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Mammogram Controversy

As if we didn’t have enough health concerns to worry about, with H1N1 flu in our midst, health insurance reform bills in the Senate, and the specter of no insurance as a consequence of the recession.

Now mammograms.

The new recommendations from the US Preventive Services Task Force, a government-appointed group of national experts, recently advised the Department of Health and Human Services that unless a woman is at unusual risk for developing breast cancer, she could begin getting mammograms after age 50, rather than starting at the previous age 40. Moreover, annual mammograms were no longer necessary. Every other year was fine.

This recommendation was actually made two years ago by the American College of Physicians (internal medicine specialists) and the National Breast Cancer Coalition (a patient advocacy group). However, it’s at odds with the American Cancer Society, other physician groups, and Kathleen Sebelius, newly appointed head of the Department of Health and Human Services. They all believe the current recommendations should not be changed.

The main reasons for the changes are straightforward:
Although women between 40 and 50 do develop breast cancer, during this decade the condition is uncommon enough that the entire population does not need annual screening.
Currently, there are too many false-positive test results–especially in 40-to-50 age group–with women undergoing unnecessary surgical procedures or receiving treatment for cancers that don’t exist.

With more than 200,000 new cases of breast cancer diagnosed every year, women have every right to be concerned about this controversial recommendation. I’ve received emails from patients wondering if the new guidelines reflect a first step in government cost-cutting or collusion with insurance companies to trim benefits and increase profits.

Right up front, let me say neither is the case. Insurance companies are mandated by law to cover annual screening mammograms regardless of a woman’s age. Nothing’s going to change this.

On the other hand, many women have been concerned about the possibility of increasing their breast cancer risk by having annual mammograms. In fact mammograms are performed with very low-intensity radiation and no study has ever shown increased risk from mammograms, even among women with high genetic susceptibility (those who have the BRCA 1 and BRCA 2 genetic mutation) and/or very strong family histories of breast cancer. Early chest x-rays (before age 30) do slightly increase breast cancer risk, but only among BRCA patients.

Most doctors, including me, are happy with the new recommendations. Although we feel mammograms remain the gold standard for diagnosing breast cancer, among women of normal risk every other year is fine.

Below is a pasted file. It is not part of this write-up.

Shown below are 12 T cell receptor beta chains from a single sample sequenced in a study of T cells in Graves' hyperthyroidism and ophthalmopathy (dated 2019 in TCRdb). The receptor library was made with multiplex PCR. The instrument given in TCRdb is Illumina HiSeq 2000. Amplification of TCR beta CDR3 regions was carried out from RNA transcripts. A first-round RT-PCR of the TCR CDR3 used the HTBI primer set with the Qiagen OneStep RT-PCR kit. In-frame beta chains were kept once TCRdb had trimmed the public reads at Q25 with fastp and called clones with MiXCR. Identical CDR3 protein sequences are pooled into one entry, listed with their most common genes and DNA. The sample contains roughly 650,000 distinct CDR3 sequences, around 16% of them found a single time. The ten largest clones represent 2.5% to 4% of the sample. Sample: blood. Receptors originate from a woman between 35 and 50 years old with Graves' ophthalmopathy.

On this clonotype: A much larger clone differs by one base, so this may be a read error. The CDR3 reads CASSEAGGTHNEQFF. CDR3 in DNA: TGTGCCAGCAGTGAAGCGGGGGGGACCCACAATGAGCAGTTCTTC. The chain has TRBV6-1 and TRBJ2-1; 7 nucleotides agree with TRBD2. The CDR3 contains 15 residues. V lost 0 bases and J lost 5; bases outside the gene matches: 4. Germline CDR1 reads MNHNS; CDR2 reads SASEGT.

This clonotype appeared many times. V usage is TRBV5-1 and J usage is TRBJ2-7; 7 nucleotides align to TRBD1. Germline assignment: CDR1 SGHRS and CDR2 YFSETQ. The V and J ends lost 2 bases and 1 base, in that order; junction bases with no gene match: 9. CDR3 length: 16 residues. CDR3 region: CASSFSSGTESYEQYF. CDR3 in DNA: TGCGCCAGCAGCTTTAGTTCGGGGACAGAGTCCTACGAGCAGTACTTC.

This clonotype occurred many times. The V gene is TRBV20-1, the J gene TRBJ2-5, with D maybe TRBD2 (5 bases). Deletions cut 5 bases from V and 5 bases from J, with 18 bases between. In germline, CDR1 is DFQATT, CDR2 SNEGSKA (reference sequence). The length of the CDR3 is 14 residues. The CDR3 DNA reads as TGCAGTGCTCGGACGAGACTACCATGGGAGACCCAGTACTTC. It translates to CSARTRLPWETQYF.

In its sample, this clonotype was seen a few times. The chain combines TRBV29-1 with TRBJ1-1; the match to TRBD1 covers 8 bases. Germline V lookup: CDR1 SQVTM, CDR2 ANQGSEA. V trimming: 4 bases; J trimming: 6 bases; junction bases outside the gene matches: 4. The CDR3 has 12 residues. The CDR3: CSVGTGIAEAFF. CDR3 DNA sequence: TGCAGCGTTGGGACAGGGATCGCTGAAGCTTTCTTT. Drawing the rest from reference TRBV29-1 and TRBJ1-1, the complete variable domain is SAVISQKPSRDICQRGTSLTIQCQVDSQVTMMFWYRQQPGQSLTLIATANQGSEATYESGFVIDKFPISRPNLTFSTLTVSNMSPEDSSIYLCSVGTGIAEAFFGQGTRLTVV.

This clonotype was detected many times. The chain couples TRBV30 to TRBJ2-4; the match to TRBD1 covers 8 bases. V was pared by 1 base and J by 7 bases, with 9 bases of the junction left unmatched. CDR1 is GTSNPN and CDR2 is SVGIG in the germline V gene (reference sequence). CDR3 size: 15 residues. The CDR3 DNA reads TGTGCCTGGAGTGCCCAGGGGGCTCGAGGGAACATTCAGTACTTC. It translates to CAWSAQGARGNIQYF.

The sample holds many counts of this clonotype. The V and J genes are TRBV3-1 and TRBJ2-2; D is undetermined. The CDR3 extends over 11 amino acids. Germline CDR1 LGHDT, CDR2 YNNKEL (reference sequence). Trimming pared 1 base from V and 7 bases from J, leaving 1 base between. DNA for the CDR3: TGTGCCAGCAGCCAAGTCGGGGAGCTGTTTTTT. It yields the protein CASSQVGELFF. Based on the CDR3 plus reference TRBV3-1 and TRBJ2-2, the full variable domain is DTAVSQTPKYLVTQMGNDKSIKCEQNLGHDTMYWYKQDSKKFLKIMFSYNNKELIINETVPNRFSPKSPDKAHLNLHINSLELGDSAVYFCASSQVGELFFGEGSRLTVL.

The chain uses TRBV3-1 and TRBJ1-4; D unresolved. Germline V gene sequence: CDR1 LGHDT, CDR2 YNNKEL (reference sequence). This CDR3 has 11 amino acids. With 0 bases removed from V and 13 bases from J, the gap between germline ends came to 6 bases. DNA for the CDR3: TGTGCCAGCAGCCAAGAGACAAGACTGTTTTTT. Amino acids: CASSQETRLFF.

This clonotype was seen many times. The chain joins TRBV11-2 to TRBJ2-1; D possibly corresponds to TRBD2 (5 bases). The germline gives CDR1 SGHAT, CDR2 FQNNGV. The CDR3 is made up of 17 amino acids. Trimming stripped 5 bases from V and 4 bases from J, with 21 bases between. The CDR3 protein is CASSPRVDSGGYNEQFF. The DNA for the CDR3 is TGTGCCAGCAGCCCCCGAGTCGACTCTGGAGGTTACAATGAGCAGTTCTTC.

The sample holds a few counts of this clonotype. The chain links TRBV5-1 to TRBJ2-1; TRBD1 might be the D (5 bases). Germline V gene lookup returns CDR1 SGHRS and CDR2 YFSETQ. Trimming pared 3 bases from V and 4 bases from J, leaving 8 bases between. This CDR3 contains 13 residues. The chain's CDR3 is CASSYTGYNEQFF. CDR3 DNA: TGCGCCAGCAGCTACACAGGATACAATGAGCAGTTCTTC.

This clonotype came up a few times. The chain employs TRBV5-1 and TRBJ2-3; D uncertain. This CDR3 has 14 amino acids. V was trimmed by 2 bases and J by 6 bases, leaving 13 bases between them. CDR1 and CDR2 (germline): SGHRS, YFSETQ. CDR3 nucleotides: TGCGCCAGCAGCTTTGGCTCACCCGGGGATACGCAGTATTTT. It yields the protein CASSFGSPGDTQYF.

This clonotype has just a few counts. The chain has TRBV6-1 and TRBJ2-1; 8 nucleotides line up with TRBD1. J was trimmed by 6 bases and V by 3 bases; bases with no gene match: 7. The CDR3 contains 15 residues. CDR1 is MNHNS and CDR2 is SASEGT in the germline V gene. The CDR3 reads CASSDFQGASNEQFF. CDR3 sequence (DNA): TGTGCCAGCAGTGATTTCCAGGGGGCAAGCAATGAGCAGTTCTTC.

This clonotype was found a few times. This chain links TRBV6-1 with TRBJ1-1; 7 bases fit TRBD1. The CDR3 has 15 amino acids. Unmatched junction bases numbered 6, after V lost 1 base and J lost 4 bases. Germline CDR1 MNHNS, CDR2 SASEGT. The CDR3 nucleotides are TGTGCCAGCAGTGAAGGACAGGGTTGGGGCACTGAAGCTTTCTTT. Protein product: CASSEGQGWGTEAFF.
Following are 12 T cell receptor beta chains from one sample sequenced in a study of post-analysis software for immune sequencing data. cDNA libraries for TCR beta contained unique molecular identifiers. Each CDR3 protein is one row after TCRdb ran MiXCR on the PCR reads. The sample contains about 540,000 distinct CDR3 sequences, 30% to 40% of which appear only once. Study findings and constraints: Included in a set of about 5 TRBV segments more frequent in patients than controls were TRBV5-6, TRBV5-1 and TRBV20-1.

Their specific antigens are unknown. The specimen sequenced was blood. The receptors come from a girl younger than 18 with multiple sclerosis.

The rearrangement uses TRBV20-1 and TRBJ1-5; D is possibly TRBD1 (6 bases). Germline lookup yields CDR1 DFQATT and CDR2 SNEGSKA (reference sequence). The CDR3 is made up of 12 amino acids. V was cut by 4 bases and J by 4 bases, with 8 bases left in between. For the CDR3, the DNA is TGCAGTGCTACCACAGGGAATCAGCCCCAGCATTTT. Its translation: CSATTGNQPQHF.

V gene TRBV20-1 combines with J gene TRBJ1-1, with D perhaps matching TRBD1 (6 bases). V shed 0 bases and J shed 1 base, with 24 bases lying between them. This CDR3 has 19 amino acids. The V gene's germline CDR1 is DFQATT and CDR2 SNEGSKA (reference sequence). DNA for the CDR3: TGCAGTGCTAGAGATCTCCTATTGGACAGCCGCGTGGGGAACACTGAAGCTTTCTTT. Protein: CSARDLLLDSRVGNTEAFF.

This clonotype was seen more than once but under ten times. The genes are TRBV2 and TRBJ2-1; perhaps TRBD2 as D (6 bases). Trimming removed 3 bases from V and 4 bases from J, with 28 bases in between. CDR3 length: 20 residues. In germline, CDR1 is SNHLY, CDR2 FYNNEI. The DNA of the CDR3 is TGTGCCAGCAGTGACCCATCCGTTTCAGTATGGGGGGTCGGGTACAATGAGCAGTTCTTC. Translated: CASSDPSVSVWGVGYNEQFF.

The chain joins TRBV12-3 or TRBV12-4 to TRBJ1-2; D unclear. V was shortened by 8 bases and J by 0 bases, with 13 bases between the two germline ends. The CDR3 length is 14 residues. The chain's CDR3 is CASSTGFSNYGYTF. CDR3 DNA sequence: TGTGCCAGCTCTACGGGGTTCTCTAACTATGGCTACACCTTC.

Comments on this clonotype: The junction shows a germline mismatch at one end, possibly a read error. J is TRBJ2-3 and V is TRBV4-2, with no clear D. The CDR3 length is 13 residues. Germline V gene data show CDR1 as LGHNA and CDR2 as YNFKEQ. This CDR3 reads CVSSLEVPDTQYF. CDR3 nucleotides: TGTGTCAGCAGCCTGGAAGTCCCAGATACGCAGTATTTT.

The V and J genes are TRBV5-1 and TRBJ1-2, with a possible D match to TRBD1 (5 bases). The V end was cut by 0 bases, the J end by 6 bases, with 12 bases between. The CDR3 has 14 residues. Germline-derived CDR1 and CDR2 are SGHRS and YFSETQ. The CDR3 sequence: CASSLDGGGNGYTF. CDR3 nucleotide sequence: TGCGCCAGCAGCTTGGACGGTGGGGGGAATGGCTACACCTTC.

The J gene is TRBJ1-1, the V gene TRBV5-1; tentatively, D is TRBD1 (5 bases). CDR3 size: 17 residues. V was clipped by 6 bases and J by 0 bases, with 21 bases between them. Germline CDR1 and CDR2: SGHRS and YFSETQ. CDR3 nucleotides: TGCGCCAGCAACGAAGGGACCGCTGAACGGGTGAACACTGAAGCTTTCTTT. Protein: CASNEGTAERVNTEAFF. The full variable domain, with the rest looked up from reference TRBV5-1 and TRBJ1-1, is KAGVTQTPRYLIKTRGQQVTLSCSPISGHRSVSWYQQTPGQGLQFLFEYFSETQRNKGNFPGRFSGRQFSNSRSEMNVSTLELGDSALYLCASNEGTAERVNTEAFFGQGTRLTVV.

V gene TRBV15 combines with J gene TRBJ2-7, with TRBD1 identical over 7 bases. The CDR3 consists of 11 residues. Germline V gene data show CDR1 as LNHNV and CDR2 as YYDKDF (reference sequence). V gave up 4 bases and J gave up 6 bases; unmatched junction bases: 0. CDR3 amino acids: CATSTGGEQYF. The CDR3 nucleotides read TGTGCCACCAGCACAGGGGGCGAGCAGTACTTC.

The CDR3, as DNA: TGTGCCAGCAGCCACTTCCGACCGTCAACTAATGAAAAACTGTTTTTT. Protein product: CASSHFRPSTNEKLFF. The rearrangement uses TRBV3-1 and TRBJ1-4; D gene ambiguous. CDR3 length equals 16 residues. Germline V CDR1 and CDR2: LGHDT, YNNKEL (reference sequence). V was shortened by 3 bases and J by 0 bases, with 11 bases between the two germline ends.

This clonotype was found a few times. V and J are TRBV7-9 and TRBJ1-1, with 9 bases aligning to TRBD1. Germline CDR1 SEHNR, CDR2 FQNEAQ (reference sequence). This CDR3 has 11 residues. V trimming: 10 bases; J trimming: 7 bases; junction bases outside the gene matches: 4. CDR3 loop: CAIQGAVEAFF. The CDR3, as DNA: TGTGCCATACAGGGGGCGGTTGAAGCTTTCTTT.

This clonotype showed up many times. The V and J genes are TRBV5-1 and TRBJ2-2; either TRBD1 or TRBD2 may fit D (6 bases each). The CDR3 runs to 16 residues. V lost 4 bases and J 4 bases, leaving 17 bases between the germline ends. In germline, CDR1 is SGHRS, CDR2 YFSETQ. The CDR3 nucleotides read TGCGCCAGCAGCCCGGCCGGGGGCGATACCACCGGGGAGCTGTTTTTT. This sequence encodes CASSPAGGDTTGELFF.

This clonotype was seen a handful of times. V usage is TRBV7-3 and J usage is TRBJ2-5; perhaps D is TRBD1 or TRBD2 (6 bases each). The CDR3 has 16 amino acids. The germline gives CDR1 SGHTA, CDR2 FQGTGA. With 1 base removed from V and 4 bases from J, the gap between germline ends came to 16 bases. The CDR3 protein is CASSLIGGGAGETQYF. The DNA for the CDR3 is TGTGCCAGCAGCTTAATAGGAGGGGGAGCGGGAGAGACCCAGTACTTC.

Here’s what I recommend:
No matter how young you are, if you feel you need a mammogram, either because of something you felt during breast self-examination or simple anxiety, get a screening mammogram.
If you come from a family where a lot of women developed breast cancer or ovarian cancer, you should be followed at one of the comprehensive breast cancer centers and tested for BRCA genetic susceptibility. In the Chicago area, I recommend the one at Rush University Medical Center.
Before age 50, you can rely on a combination of preventive measures (healthy diet with cruciferous veggies, soy, breast self-exams, limited alcohol, no tobacco, adequate vitamin D, selenium, and green tea as a beverage or supplement). For a good combination supplement, created by a breast specialist, click here. For screening, consider a thermogram, which exposes you to no radiation at all.
After age 50, continue your healthy lifestyle and begin every-other-year screening mammograms. You’ll still have an annual “by hand” breast exam at the time of your Pap smear. In the years between mammograms, you can get a thermogram if you like.

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DIAGNOSE-IT-YOURSELF: COVID-19

Far and away, the commonest phone call/e mail I receive asks about COVID-19 diagnosis.
Just print this out, tape it on your refrigerator door, and stay calm.

ALLERGIES

• Runny nose
• Sneezing
• Red, swollen eyes
• Itchy eyes and nose
• Tickly throat
• No fever

COLD
• Runny nose
• Sneezing
• Sore throat
• Mild muscle aches
• Mild dry cough
• Rarely a low fever

STREP THROAT
• Painful sore throat
• Hurts to swallow
• Swollen glands in neck
• Fever

FLU (Standard seasonal flu)
• Fever
• Dry cough (no mucus)
• Sudden onset over few hours
• Headache
• Sore throat
• Fatigue, sometimes quite severe
• Muscle aches, sometimes quite severe
• Rarely, diarrhea

CORONAVIRUS-COVID 19
• Shortness of breath
• Fever (usually above 100 degrees)
• Dry cough (no mucus)
• Slow onset (2-14 days)
• Mild muscle aches
• Mild fatigue
• Mild sneezing

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